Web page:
He is a Phi Beta Kappa graduate of the University of North Carolina at Chapel Hill. He grew up in Bethel Park, PA, in the suburban South Hills of Pittsburgh, and graduated from Bethel Park High School in 1971.

Our guest organization for the evening is Pittsburgh United.

“Pittsburgh United is a coalition of community, labor, faith, and environmental organizations committed to advancing the vision of a community and economy that work for all people. We aspire to create a community where all workers are able to care for themselves and raise their families, sharing in the prosperity generated by economic growth and development.

We are constantly developing organizing, education, advocacy, and communications strategies to fight and win progressive policy campaigns that ensure sustainable communities, raise standards for low-wage workers, and harness economic development and public investment for community benefit. Join us in building a better Pittsburgh for everyone.” http://pittsburghunited.org/

8/26 Salsa Night at Hilo Town Tavern Book Launch @ White Whale Books + Five Writers @ Nine Stories

Posted in Events, Recent Publications with tags , , , , , , , , , , , , on August 17, 2017 by 6GPress

7PM SATURDAY, AUGUST 26…

Celebrate the publication of Kristofer Collins’ new poetry collection ‘Salsa Night at Hilo Town Tavern’ by Hyacinth Girl Press! Featuring readings by Chelsea Bodnar, Deesha Philyaw, Bart Solarczyk, and Kristofer Collins.

This is a FREE event. BYOB.

Chelsea Bodnar once transcribed her favorite horror movie word-for-word.

Kristofer Collins is the publisher and senior editor of Low Ghost Press. He is the books editor for Pittsburgh Magazine and a frequent contributor to the Pittsburgh Post-Gazette. His latest poetry collection, Salsa Night at Hilo Town Tavern was published by Hyacinth Girl Press in 2017. He lives in Pittsburgh, PA with his wife Dr. Anna Johnson and their two cats.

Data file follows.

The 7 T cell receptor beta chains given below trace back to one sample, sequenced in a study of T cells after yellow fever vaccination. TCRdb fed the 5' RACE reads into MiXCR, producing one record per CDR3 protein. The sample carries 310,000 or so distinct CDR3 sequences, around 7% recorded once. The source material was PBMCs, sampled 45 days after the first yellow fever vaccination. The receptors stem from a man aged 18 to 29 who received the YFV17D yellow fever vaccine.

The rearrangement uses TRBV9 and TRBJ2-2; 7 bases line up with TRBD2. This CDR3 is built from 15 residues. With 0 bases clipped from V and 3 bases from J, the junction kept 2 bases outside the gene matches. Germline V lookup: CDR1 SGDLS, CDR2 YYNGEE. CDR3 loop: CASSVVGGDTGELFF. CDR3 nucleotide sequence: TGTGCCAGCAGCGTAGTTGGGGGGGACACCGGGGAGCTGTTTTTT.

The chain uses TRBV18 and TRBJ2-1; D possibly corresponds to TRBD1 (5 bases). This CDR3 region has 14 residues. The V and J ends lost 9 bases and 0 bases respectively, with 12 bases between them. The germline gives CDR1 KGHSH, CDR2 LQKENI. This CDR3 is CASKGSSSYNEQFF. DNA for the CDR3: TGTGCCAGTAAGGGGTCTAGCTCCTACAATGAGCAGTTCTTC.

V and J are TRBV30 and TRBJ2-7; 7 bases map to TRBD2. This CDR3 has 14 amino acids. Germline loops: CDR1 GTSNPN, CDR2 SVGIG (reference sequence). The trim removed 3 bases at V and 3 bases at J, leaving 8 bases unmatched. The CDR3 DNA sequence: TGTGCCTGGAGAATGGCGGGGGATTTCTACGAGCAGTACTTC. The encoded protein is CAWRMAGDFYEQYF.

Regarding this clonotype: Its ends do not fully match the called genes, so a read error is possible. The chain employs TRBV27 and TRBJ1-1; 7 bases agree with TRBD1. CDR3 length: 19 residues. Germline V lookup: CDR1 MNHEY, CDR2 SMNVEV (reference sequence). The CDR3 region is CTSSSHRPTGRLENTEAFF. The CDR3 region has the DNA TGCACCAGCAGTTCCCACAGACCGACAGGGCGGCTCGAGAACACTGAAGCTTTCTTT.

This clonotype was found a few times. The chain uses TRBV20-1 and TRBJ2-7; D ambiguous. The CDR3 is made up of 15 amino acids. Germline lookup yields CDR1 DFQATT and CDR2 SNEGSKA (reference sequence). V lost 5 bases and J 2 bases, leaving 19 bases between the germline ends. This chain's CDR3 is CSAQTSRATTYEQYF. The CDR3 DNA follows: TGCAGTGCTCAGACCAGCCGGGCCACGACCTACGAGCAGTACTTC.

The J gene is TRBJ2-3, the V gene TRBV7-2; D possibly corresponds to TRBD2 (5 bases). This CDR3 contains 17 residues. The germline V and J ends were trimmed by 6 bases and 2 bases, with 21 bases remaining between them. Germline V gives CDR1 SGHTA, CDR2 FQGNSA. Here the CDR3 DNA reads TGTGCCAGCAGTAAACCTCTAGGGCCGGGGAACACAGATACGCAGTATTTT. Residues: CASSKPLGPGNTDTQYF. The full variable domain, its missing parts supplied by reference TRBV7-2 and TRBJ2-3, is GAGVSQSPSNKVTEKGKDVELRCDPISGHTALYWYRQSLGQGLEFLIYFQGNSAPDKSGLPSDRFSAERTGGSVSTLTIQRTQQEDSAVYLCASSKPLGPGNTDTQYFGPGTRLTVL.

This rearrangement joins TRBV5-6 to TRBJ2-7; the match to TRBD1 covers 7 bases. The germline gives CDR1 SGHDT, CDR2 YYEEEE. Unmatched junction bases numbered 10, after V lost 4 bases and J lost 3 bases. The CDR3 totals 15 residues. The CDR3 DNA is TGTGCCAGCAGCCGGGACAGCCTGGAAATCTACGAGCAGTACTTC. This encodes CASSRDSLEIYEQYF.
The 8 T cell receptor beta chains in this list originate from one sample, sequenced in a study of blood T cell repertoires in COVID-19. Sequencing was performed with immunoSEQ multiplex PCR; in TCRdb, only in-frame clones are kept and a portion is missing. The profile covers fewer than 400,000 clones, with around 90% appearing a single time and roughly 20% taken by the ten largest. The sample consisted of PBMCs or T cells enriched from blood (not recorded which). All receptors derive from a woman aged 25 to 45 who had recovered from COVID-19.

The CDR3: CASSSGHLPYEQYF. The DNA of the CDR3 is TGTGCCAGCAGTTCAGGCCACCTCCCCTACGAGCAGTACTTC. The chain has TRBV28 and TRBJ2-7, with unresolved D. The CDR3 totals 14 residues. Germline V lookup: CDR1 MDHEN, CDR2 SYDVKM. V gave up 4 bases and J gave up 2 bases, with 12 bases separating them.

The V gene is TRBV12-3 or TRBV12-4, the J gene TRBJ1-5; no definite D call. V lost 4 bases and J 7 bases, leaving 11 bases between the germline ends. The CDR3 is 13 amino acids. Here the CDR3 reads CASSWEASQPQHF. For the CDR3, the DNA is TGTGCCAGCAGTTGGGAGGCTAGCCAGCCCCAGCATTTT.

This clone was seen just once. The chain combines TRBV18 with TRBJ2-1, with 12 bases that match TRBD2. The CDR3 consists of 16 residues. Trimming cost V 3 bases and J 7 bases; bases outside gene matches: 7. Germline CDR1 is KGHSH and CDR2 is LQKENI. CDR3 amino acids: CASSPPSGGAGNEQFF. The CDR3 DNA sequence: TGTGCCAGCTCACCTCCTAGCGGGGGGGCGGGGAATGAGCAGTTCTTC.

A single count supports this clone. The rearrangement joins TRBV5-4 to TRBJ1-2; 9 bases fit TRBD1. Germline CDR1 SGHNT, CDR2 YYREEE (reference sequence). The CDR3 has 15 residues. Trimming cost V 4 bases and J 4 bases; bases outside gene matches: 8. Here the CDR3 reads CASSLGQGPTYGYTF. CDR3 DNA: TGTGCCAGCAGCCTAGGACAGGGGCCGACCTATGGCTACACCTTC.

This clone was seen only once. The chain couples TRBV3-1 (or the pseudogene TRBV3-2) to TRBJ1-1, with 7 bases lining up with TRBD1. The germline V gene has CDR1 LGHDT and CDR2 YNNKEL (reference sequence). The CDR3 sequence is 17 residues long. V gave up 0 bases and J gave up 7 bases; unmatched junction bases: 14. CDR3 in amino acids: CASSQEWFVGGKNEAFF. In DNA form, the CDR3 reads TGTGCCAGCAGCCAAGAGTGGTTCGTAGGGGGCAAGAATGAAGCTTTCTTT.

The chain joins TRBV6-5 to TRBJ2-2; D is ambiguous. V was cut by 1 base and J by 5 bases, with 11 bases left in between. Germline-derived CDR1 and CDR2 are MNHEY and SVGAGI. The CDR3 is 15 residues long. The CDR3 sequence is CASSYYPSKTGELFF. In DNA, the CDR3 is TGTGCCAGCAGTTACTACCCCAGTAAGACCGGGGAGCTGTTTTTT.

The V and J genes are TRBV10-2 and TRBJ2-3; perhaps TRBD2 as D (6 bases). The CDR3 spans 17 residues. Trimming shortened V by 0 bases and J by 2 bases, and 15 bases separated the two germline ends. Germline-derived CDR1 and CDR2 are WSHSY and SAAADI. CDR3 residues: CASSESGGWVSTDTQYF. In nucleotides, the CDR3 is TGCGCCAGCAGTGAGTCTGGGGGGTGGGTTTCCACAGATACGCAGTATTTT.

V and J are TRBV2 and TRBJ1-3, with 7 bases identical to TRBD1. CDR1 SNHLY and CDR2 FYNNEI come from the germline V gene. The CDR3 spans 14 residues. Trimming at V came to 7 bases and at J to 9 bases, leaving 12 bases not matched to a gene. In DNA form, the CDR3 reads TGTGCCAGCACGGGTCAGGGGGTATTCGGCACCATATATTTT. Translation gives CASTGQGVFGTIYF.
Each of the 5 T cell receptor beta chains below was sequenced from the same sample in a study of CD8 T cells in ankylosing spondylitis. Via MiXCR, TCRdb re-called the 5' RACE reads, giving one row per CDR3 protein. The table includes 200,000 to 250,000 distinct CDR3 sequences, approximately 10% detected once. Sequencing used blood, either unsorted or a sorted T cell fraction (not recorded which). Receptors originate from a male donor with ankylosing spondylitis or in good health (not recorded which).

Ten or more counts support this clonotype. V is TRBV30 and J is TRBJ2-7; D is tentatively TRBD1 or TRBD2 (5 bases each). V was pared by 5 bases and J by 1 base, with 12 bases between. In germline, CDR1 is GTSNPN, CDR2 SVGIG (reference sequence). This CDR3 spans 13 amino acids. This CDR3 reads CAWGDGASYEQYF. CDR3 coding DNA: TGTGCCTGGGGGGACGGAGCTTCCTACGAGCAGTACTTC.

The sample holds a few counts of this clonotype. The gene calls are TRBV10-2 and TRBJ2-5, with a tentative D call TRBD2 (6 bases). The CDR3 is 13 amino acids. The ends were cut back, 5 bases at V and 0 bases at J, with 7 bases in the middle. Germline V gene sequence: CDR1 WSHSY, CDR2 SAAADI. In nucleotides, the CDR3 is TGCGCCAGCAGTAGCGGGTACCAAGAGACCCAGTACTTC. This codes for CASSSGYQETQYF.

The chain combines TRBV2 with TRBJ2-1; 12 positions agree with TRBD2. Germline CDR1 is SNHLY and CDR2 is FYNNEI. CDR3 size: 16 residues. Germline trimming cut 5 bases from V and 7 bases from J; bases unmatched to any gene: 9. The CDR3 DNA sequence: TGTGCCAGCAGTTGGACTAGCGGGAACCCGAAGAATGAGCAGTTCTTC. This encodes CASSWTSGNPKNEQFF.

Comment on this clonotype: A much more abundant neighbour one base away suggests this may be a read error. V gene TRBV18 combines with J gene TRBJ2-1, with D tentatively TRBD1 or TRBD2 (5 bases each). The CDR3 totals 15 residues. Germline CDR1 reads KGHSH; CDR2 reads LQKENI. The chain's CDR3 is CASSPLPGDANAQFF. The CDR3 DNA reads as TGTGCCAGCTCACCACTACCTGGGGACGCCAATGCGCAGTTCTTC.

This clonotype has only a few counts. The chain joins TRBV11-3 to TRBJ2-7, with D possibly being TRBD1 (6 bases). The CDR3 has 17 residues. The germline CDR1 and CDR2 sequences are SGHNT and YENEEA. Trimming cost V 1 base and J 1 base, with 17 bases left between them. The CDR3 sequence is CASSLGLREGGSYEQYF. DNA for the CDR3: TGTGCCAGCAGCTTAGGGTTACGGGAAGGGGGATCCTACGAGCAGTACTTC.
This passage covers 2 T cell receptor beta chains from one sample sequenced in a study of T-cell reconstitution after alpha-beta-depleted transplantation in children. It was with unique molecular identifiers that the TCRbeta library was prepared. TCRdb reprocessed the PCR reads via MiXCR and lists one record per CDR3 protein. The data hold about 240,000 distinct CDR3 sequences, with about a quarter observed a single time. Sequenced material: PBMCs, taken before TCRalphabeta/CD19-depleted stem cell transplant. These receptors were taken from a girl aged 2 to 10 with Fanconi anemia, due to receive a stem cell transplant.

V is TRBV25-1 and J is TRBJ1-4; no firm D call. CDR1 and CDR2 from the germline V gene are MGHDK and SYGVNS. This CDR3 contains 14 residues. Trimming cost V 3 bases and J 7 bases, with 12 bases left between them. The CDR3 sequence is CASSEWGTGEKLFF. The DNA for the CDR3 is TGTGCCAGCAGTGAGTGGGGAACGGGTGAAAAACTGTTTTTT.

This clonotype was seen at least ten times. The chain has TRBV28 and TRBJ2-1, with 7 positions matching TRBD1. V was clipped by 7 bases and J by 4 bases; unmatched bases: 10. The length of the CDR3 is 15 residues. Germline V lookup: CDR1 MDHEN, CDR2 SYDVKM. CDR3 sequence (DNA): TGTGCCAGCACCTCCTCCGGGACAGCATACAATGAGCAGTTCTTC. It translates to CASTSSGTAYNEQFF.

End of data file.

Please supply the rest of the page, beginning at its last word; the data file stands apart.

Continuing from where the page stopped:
Deesha Philyaw is the co-author of Co-Parenting 101: Helping Your Kids Thrive in Two Households After Divorce, written in collaboration with her ex-husband. Her writing has appeared in numerous outlets including The New York Times, The Washington Post, Full Grown People, Apogee Journal, brevity, and Dead Housekeeping. Deesha’s work includes a Notable Essay in The Best American Essays 2016. At The Rumpus, Deesha inaugurated and curates a monthly interview column called VISIBLE: Women Writers of Color.

Bart Solarczyk grew up on Pittsburgh’s Southside & now lives in Ross Township. His poems have recently appeared in Lilliput Review, Big Hammer, Rasputin & Nixes Mate Review. His latest chapbook, Right Direction, was published in November of 2016 as one of Lilliput Review’s Modest Proposal series.